The caves of Ajanta near Ellora in Maharashtra, India, hide an art treasure. There are over 2000 cave paintings which date from the 2nd century BCE to 480 CE. These have over 500 depictions of Buddhist monks, God Shiva and goddesses.
The Ajanta caves in India is one of the best works of Indian art. From paintings to sculptures, the cave temples display artistic genius, offering a glimpse into the ancient architecture and artwork. The cave temples are carved by successive generations of monks at these Buddhist meditation caves. It is located in Aurangabad District, Maharashtra, India.
History of Ajanta Caves
The term “Ajanta” means “eternal” or “unsurpassable”. The name was given to these caves because they contain paintings, sculptures, murals and carvings that are believed to be eternal, or unfading and unaltered. A number of legends have grown up around Ajanta over time. Some ancient Indian texts mention it as being created by Vishwakarma (the architect). While others say that it was created by King Indradyumna, who ruled between 961–967 CE.
The caves were excavated during the reigns of Satavahana kings and their successors. Bhaskaravarman undertook the earliest excavations. He had also built a number of monasteries nearby, including Cave 16, which houses one of the finest examples of Buddhist frescoes from this period in India.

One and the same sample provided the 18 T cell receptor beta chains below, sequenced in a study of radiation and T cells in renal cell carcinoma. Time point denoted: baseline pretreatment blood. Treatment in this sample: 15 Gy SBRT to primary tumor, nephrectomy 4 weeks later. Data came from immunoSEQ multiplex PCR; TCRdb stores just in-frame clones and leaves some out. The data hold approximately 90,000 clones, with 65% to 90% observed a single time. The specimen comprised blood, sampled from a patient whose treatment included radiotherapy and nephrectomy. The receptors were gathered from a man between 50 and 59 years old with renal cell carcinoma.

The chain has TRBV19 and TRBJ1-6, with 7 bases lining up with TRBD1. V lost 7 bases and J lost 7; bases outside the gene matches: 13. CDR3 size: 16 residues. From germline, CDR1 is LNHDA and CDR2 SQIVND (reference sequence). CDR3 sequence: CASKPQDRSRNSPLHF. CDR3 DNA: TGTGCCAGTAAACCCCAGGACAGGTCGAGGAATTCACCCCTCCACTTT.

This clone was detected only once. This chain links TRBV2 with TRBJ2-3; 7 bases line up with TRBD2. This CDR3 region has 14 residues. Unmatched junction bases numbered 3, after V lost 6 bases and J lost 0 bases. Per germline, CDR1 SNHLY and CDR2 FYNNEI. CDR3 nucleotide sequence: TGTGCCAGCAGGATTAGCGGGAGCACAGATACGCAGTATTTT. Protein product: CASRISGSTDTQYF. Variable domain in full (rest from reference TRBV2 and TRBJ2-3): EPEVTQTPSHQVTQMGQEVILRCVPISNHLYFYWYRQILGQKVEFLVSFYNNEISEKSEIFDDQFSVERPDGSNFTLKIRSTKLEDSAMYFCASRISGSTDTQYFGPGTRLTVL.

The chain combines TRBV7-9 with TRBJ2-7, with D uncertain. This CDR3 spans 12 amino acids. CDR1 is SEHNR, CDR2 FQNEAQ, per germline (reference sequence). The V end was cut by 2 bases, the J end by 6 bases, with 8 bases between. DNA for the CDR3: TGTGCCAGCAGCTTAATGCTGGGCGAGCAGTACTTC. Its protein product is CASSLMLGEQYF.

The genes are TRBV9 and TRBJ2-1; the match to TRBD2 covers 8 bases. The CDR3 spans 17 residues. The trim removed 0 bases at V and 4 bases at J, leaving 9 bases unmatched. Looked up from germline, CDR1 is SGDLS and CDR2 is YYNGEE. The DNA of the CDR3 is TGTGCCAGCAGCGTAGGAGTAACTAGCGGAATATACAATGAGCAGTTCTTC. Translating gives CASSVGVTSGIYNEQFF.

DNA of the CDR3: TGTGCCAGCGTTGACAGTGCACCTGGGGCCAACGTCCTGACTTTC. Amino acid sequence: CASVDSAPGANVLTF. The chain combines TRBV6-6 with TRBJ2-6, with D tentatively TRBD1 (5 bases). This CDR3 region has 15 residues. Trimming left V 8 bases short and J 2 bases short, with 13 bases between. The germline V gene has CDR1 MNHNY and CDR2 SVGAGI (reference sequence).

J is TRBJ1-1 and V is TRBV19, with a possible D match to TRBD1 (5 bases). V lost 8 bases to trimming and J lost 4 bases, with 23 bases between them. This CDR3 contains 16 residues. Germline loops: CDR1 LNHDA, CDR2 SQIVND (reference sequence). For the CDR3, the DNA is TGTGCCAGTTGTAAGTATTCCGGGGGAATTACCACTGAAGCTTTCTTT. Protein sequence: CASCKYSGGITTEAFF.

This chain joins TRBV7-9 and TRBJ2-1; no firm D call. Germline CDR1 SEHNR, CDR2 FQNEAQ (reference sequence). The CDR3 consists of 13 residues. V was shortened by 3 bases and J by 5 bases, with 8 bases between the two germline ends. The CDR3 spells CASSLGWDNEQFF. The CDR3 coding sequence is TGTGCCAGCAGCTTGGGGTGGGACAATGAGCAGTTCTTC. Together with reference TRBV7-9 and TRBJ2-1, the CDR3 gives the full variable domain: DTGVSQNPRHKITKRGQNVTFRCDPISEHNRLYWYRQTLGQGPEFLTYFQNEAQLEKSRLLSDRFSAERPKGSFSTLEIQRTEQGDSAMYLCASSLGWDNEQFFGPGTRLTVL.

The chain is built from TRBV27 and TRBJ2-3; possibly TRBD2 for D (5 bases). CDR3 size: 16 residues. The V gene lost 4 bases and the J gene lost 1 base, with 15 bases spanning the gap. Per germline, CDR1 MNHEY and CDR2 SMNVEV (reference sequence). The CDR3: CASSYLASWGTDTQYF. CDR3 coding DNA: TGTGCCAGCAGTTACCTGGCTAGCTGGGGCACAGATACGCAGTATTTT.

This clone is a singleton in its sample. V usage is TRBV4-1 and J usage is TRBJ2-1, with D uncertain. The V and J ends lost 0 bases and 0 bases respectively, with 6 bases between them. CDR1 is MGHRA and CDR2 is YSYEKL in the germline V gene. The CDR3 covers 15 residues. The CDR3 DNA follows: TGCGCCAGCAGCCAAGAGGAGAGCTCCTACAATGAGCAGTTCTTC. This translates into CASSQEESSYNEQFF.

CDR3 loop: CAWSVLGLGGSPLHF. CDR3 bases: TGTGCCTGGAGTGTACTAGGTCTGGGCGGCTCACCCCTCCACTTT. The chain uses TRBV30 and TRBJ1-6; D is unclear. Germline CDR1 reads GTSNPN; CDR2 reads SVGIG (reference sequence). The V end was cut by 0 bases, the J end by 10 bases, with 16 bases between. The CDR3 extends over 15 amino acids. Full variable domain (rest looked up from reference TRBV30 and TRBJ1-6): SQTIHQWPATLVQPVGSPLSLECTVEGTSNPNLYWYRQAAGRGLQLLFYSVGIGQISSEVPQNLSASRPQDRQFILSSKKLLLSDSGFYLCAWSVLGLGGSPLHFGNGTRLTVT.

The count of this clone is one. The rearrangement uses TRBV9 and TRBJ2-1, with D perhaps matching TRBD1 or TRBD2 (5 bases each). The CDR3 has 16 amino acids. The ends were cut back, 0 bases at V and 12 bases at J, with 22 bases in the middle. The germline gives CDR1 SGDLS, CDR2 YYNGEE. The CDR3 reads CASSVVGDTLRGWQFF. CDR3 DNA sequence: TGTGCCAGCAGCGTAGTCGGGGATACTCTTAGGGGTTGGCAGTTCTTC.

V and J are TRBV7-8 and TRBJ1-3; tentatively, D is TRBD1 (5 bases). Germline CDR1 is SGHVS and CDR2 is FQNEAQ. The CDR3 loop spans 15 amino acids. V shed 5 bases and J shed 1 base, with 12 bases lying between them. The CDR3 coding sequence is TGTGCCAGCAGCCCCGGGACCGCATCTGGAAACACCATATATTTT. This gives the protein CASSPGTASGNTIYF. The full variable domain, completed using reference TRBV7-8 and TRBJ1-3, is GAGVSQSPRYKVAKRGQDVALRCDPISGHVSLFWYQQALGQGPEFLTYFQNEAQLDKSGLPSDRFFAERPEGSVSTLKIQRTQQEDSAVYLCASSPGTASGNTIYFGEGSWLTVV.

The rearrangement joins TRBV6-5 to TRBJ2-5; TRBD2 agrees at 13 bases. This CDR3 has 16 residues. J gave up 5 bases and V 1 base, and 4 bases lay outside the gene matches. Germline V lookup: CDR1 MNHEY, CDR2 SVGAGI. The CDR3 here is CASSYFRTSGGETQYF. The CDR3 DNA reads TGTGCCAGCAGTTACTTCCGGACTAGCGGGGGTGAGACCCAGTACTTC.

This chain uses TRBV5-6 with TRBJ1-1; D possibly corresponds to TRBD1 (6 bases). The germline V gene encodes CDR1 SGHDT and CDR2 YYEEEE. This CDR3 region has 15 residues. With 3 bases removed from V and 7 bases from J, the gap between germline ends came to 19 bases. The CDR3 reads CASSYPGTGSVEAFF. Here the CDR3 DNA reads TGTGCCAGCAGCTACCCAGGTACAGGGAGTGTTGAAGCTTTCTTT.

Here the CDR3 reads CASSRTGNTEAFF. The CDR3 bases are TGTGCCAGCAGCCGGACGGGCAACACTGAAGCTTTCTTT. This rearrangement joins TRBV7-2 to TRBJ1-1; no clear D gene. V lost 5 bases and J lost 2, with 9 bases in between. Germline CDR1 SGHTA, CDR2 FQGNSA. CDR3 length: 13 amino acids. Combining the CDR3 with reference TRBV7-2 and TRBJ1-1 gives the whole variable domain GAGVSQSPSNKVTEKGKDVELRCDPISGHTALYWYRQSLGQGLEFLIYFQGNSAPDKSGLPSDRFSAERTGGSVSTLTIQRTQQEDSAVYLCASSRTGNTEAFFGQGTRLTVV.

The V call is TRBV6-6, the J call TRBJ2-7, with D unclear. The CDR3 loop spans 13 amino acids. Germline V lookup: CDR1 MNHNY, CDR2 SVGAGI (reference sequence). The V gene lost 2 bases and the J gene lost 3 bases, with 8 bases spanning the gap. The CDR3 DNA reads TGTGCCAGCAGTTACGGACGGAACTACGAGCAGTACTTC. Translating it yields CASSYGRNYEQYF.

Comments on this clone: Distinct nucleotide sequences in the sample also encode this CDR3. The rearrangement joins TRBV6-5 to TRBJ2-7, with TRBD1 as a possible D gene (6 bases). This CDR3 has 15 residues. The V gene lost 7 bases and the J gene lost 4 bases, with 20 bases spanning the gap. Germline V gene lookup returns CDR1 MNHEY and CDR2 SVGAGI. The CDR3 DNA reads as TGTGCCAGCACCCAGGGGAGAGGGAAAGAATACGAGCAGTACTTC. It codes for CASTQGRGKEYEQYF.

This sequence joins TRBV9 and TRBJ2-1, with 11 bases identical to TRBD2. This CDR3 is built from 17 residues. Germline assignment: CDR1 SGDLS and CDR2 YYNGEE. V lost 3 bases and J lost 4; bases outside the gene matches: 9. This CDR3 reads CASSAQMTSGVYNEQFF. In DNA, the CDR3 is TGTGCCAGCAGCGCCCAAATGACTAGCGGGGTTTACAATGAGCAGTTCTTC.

Ajanta Caves are famous for their paintings, which are the only surviving examples of Buddhist art from the 2nd century BC.
The paintings depict scenes from daily life in ancient India and also show scenes from Buddha’s life. They depict life in ancient India, including animals such as elephants, rhinos and tigers; people such as farmers and dancers; and mythological creatures like Garuda or a Naga or Yakshi (female spirit).
Famous Buddhist artworks include the panel of the Buddha’s life story. It is about 3.5 m (11 ft) high and 1.5 m (5 ft) wide; panel paintings of Buddha preaching. Numerous small reliefs on stupas, pillars and walls; and sculptures of Buddha in meditation.
A mural of Buddha sitting on a lotus throne with two attendants on either side is another well-known art from the caves. Created at the end of 6th century A.D., the motif indicates the space has the essence of Buddha. This exquisite composition dates from the period of the best Vakataka painting.
Ornamental murals aren’t the only marvel that graces the caves of Ajanta. The elaborate false stupa in cave 26 is a sight to behold. The stupa is carved with a image of Buddha seated in a European fashion on a lion throne which symbolizes sovereignty. The carving also depicts Nagas (earth spirits and snakes) that hold the lotus corolla that serves as a footrest.
The Ajanta caves have become a symbol of Indian art history. They represent the beginning of true Indian art as we know it today. Gold leaf and oil is use to decorate the elaborate paintings. It often include elephants, horses, lions and peacocks. Moreover they also depict daily life in ancient India including markets, festivals and religious stories like the birth of Buddha.
Discovery of the Caves
Often referred to as the ‘Sistine Chapel of India’, the caves were an open secret for the nearby villagers. However, it came into the limelight in 1819 when John Smith of the 28th Cavalry found the entrance to cave 10 with the help of a local shepherd.
Soon after, the site gained prominence for its breathtaking architecture and unique murals. Ajanta caves is listed amongst the UNESCO World Heritage Sites of India.
The caves have inspired many artists in the past and continue to do so even today.